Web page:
Pendulous, pale-yellow blooms of Clematis koreana 'Amber'

Group 1 clematis to grow

Check out our pick of gorgeous Group 1 clematis to grow.

Many Group 1 clematis flower in late winter and early spring, so they’re well-worth considering if you’re after some early colour in the garden. Plus, many Group 1 clematis have rich fragrance to appreciate.


Clematis in Group 1 are those that flower on wood created the previous year, so don’t require pruning. However, if you’re growing a vigorous clematis in need of cutting back, such as Clematis montana, you can cut them back immediately after flowering.

More on growing clematis:

Not sure how to grow your clematis? Take a look at these tips on training climbing plants for ideas and inspiration.

Discover some of our favourite Group 1 clematis to grow, below.

Clematis in Group 1 are those that flower on wood created the previous year, and so don't require pruning.

Clematis montana

Clematis montana is perhaps the most well-known of the Group 1 clematis. As well as the species, there are numerous varieties to pick from, including the double-flowered ‘Marjorie’ (pictured). Most are shade-lovers that flower in May and June.

Double, pink Clematis montana 'Marjorie'
Double, pink Clematis montana ‘Marjorie’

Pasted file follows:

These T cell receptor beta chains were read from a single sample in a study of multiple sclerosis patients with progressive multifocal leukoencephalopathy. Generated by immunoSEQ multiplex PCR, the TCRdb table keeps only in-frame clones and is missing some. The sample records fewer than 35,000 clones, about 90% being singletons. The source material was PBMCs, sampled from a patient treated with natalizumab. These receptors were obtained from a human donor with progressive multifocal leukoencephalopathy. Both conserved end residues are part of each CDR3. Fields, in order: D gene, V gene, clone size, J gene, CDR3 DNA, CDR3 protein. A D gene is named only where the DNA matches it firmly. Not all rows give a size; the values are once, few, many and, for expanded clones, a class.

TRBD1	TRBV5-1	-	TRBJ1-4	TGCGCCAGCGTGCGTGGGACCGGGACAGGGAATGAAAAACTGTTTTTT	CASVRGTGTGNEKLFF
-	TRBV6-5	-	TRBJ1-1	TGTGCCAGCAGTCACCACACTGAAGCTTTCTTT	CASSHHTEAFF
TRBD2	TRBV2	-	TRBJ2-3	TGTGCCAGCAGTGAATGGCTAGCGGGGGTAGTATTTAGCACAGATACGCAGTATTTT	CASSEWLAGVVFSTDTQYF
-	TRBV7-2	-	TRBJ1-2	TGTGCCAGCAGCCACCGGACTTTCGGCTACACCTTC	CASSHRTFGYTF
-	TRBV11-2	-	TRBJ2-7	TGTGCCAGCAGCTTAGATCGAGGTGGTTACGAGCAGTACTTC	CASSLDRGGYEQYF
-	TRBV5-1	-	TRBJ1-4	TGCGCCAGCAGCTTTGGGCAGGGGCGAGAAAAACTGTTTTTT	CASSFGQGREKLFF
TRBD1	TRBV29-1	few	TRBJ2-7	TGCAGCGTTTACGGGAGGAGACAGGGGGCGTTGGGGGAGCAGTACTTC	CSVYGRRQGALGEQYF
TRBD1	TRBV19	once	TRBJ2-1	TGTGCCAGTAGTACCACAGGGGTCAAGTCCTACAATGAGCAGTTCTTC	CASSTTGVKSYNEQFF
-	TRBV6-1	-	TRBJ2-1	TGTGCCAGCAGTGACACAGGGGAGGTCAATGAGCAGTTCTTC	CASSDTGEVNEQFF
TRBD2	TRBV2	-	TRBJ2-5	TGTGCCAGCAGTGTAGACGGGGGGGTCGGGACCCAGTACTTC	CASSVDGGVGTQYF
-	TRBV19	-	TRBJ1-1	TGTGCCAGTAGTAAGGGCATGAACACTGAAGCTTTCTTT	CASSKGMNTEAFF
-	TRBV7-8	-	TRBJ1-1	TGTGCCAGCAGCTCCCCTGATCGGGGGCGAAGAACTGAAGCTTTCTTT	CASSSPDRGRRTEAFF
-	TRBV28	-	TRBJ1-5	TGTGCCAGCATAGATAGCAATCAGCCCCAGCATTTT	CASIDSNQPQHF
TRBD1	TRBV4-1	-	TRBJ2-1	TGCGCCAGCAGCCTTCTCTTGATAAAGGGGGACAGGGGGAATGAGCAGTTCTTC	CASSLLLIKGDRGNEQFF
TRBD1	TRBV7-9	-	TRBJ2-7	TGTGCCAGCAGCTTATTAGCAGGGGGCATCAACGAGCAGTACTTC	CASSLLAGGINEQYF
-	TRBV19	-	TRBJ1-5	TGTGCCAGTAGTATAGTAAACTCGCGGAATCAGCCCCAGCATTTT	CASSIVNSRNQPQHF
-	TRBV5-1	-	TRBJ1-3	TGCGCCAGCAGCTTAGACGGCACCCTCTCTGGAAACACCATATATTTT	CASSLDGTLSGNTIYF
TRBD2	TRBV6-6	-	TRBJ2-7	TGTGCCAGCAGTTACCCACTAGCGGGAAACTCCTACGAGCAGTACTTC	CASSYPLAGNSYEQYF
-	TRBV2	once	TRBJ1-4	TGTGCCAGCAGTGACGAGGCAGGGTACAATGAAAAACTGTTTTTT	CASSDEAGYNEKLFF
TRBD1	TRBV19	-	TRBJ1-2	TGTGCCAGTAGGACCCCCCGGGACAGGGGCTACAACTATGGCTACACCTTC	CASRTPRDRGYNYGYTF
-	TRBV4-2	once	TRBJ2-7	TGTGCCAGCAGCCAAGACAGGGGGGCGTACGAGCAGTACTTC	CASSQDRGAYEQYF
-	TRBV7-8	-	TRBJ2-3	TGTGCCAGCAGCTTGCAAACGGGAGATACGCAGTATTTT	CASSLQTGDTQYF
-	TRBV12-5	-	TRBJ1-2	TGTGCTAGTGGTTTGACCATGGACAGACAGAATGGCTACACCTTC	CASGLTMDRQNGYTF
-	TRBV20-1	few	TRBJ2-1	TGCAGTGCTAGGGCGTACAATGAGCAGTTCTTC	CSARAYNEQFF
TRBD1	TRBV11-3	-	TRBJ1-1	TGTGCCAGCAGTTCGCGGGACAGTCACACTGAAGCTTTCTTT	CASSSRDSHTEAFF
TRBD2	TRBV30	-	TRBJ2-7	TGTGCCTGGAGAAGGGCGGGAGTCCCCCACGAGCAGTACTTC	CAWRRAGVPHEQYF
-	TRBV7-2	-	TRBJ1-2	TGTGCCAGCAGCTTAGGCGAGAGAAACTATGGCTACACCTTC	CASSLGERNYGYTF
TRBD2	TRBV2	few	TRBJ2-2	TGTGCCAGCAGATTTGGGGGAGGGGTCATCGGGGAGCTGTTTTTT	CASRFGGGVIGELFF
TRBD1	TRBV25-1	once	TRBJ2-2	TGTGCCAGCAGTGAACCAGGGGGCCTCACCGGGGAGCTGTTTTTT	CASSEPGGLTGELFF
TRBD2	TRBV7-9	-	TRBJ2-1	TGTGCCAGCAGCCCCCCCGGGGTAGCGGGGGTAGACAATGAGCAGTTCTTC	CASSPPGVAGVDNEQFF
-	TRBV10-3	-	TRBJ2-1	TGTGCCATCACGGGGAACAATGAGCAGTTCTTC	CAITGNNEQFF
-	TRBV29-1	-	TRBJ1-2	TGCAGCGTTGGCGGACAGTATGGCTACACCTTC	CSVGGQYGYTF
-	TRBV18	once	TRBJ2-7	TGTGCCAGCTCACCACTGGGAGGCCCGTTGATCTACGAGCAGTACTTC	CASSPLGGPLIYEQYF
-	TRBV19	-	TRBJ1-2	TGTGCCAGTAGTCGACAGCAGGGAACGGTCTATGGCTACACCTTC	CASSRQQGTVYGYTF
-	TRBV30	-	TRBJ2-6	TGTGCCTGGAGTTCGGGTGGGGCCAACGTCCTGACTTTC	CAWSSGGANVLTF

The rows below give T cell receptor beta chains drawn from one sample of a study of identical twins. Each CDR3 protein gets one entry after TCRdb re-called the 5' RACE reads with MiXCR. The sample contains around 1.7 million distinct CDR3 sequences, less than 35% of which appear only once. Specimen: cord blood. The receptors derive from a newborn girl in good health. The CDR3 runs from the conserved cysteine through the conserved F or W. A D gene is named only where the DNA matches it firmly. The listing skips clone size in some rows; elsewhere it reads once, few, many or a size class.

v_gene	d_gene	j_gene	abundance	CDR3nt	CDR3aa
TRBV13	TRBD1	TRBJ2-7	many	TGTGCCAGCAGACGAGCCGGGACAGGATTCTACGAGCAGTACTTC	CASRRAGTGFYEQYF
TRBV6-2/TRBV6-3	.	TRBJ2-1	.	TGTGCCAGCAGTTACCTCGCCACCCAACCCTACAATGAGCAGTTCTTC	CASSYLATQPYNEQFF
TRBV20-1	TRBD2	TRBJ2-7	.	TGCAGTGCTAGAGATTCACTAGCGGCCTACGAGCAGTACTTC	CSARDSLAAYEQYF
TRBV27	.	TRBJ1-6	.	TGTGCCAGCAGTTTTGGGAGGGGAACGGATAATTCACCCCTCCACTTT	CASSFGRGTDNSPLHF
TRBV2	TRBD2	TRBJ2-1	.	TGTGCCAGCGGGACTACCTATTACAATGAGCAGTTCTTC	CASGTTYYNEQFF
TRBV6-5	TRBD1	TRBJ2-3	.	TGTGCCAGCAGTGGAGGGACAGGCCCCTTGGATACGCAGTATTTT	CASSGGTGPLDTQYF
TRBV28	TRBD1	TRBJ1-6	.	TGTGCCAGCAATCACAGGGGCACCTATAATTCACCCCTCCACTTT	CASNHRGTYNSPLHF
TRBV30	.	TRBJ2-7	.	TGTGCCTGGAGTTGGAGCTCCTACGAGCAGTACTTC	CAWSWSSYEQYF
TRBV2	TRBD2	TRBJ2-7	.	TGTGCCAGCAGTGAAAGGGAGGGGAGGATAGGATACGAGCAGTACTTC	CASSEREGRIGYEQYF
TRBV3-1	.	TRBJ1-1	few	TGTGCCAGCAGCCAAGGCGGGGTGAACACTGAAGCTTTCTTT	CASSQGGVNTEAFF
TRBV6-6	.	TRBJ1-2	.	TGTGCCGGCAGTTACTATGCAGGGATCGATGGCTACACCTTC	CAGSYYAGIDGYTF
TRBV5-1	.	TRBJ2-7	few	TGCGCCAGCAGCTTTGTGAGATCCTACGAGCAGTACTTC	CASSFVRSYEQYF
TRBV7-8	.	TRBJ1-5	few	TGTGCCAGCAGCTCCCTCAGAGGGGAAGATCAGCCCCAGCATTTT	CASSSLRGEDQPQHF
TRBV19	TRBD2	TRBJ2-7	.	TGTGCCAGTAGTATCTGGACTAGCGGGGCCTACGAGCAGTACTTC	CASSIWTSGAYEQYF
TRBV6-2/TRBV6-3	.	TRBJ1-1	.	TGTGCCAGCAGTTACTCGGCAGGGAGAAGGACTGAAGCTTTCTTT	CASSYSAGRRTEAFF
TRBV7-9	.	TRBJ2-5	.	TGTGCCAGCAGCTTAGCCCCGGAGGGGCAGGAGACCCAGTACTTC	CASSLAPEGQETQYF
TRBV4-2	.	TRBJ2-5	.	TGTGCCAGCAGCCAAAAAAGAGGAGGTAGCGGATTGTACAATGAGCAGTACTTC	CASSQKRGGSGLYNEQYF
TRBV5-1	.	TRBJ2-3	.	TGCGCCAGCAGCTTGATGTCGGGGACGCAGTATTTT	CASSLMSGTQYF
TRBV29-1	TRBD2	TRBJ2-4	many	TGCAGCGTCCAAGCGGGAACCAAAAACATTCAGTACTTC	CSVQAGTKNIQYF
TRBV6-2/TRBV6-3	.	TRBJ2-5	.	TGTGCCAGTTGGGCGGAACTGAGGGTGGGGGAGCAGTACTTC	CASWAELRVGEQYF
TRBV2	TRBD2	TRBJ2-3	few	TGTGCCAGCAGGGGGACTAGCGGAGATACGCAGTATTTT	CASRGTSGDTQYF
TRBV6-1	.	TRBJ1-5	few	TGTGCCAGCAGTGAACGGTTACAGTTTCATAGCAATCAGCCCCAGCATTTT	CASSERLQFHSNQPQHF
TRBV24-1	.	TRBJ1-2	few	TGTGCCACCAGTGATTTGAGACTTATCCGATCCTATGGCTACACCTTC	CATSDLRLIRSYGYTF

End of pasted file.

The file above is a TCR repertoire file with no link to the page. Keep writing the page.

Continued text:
Clematis armandii

Clematis armandii is an evergreen species with shiny, exotic-looking foliage. The white blooms are beautifully scented and appear from March to April. Best grown in a spot in full sun. Cultivars to grow include ‘Snowdrift’ and ‘Appleblossom’.

White blooms of Clematis armandii
White blooms of Clematis armandii

Clematis cirrhosa

This species includes popular varieties like ‘Freckles’ and ‘Wisley Cream’, and they’re ideal if you’re after winter flowers. Plant Clematis cirrhosa in a sunny position and it’ll provide pretty blooms against a backdrop of glossy, evergreen foliage.

White Clematis cirrhosa
White Clematis cirrhosa

Clematis x cartmanii

Clematis x cartmanii originates in New Zealand and has evergreen, filigree foliage with an abundance of fragranced blooms – usually appearing in April and May. Cultivars to grow include ‘Early Sensation’ (pictured), ‘Avalanche’ and ‘Fragrant Oberon’.

White Clematis x cartmanii
White Clematis x cartmanii

Clematis alpina

This tough clematis is ideal for growing in cold spots, such as north-facing boundaries. Take your pick of the many cultivars, including early-flowering ‘Pamela Jackman’ (March-April) to the cornflower-blue ‘Frankie’. Discover more plants for a north-facing wall. This species is also the best for growing in containers.

Clematis alpina 'Helsingborg'
Clematis alpina ‘Helsingborg’

Clematis koreana

This species includes gorgeous cultivars like ‘Amber’ (pictured), which was named RHS Chelsea Plant of the Year 2016. Most Clematis koreana cultivars flower in April and May, while ‘Amber’ will flower in May, June and again in September.

Pendulous, pale-yellow blooms of Clematis koreana 'Amber'
Pendulous, pale-yellow blooms of Clematis koreana ‘Amber’

Planting your clematis

Most clematis prefer to be planted in garden soil rather than in containers. If growing in a pot, plant in John Innes no.3 with added grit. Plant your clematis in a position where the roots will be in shade and the top growth in sunshine.

Garden spade with wooden handle